|The term “feedback” is frequently utilized by mission controls to describe the signals sent back and forth between a space rocket and planet Earth. Feedback determines the accuracy of the rocket’s course and is used to make corrections and adjustments to keep it on the right path. The term has been integrated into business as a means to discuss performance and to keep employees on course.|
It is important to keep in mind that feedback is not just a one way street. We must foster a work environment where employees are both open to receiving and giving feedback. The use of frequent and timely feedback alerts us to where we stand at any given moment and lets us know if we’re on the right track to achieving organizational goals. So, how do we envelop this concept and foster a feedback-friendly work environment? Read on for some simple tips.
One of the more commonly thought of places for giving employees feedback is the annual or semi-annual performance review. Although this process does provide one opportunity to engage employees and solicit their thoughts and ideas, it cannot be the only means to do so. After all, once or twice a year is just not enough. Instant feedback for a job well done or constructive criticism in areas needing improvement, and regularly scheduled touch-base points, are vital to keeping on track.
- Immediate recognition: Catch people doing good things on the job and provide staff with immediate recognition for a job well done. A rewards program can be a great way to call out those who go the extra mile. For instance, you see a nurse go above the call of duty by checking another break room for a magazine requested by a patient. Immediate praise and a small token of thanks, such as a stress reliever or imprinted travel mug, can go a long way to recognize an outstanding employee.
- Constructive criticism: Communicate negative feedback as soon as possible and in private. Be specific about what went wrong and how improvements can be made. Expand on how the negative behaviour effects everyone involved and be clear in your expectations going forward.
- Touch-base meetings: Regularly scheduled, touch-base meetings provide the opportunity to cover things in between performance reviews. These one-on-ones can be a great forum to discuss goals, wins, concerns and expectations.
Now that we’ve established some methods to give feedback, we need to get some in return. You may be wondering: How engaged is the staff? How satisfied are they working at this facility? What is the communication like between doctors, nurses and other staff? Does everyone feel they have the right tools to do their jobs? Do they feel secure in their jobs? Here are some ways to find out:
- Surveys: One method of generating employee feedback is to conduct a survey. Allow time for staff to complete the survey on the clock and during non-peak hours. A baseline survey should be no longer than 15-20 questions and should take less than 10 minutes to complete. More frequent, shorter surveys can be conducted afterwards as a means to check-in. Encourage participation by offering contributors a small token of appreciation like a lanyard, pedometer or a bendy pen.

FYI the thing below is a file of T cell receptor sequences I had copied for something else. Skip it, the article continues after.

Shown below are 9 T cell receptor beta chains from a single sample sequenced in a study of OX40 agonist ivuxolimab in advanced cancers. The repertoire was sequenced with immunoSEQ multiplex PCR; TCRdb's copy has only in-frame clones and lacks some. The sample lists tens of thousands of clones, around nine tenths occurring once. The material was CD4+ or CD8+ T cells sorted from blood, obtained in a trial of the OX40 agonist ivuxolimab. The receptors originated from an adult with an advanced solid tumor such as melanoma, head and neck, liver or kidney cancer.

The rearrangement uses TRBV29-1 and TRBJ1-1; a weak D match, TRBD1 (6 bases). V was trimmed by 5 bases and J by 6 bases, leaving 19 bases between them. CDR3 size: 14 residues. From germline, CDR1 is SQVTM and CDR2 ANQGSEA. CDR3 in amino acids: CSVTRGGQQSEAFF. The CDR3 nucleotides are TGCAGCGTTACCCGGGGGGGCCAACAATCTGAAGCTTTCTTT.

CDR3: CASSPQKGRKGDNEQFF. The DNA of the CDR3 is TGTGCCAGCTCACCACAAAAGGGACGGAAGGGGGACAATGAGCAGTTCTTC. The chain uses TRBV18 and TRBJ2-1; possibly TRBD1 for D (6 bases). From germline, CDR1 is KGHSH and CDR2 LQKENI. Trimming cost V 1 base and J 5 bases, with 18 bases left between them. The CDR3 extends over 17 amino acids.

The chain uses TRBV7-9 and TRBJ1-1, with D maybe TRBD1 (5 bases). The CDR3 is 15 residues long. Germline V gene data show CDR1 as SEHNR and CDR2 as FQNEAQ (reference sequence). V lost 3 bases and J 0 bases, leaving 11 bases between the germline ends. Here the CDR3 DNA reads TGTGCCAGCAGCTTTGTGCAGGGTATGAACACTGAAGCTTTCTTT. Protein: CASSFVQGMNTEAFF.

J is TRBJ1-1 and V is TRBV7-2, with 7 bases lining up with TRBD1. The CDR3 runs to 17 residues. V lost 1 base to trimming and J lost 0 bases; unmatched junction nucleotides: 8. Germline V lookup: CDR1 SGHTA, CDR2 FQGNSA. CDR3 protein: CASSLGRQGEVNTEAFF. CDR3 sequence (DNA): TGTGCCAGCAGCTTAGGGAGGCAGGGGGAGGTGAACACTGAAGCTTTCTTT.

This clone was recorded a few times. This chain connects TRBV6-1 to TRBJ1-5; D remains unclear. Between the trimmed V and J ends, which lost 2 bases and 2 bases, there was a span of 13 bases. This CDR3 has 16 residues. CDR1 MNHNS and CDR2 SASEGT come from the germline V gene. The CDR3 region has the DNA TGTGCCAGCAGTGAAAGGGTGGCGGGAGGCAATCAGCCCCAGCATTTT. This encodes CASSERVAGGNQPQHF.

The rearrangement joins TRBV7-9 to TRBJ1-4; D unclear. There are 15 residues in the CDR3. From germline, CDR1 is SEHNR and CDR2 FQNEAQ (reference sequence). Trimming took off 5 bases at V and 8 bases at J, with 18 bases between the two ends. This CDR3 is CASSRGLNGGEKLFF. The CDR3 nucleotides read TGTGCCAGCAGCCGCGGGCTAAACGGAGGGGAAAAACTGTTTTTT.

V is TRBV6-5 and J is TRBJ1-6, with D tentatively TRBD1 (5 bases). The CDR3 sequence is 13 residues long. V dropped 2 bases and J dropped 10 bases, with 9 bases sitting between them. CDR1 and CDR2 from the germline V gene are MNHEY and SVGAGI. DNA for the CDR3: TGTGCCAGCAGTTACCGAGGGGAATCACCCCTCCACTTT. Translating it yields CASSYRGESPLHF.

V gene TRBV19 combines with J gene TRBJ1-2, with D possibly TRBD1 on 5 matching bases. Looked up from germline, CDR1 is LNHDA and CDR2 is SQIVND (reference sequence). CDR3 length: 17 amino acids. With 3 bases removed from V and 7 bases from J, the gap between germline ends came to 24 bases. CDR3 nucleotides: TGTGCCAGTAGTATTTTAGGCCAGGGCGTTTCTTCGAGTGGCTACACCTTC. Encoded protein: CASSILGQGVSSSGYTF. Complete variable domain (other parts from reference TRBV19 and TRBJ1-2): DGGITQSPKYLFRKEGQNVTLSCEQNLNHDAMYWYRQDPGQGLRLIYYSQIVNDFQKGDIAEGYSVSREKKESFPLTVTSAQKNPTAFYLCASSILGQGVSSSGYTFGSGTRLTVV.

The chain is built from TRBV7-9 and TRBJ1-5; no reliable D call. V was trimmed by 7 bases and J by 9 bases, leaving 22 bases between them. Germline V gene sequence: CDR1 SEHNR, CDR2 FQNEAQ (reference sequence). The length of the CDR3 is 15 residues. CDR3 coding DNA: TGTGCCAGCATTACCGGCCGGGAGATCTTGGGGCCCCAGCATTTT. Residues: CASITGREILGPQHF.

- Suggestion box: A suggestion box or an online portal where employees can post comments and concerns can be a great way to generate feedback and get opinions that may not otherwise be shared. This lets employees know you’re interested in what they have to say and gives a sense of anonymity to those who may be shy or unwilling to share otherwise.
- Share and share alike: Once a survey is complete or the suggestion box is emptied, share your findings—both the good and the bad. Foster an environment that values openness and honesty and while presenting the results, open up the conversation for additional feedback and clarifications.
- Act: Why ask for feedback if you’re not going to do anything with it? The purpose of asking for employee input is to make organizational improvements and to assess what needs to be done to either get back on track or continue to follow the right course. Develop a plan that entails how you intend on doing this and share it with staff.
Feedback is vital to the health and well-being of your organization and without it you risk disengagement, lack of clarity and lost opportunity. It is imperative that you are not only giving feedback on a regular basis, but also that you are fostering a culture where it is safe and encouraged to give, too. Let your staff know you can walk the walk and talk the talk.
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Hatter, Kathryn. “How to Give Feedback to Employees.” EHow. Demand Media, 01 Aug. 2007. Web. 16 Feb. 2013.
“How to Get Feedback From Employees.” Inc.com. N.p., 10 Aug. 2010. Web. 16 Feb. 2013.
“5 Tips to Get Great Feedback from Employees!” FluidSurveys 5 Tips to Get Great Feedback from Employees Comments. N.p., n.d. Web. 16 Feb. 2013.
“Help Them Grow or Watch Them Go: Why Feedback Is so Important.” TLNT. N.p., n.d. Web. 16 Feb. 2013.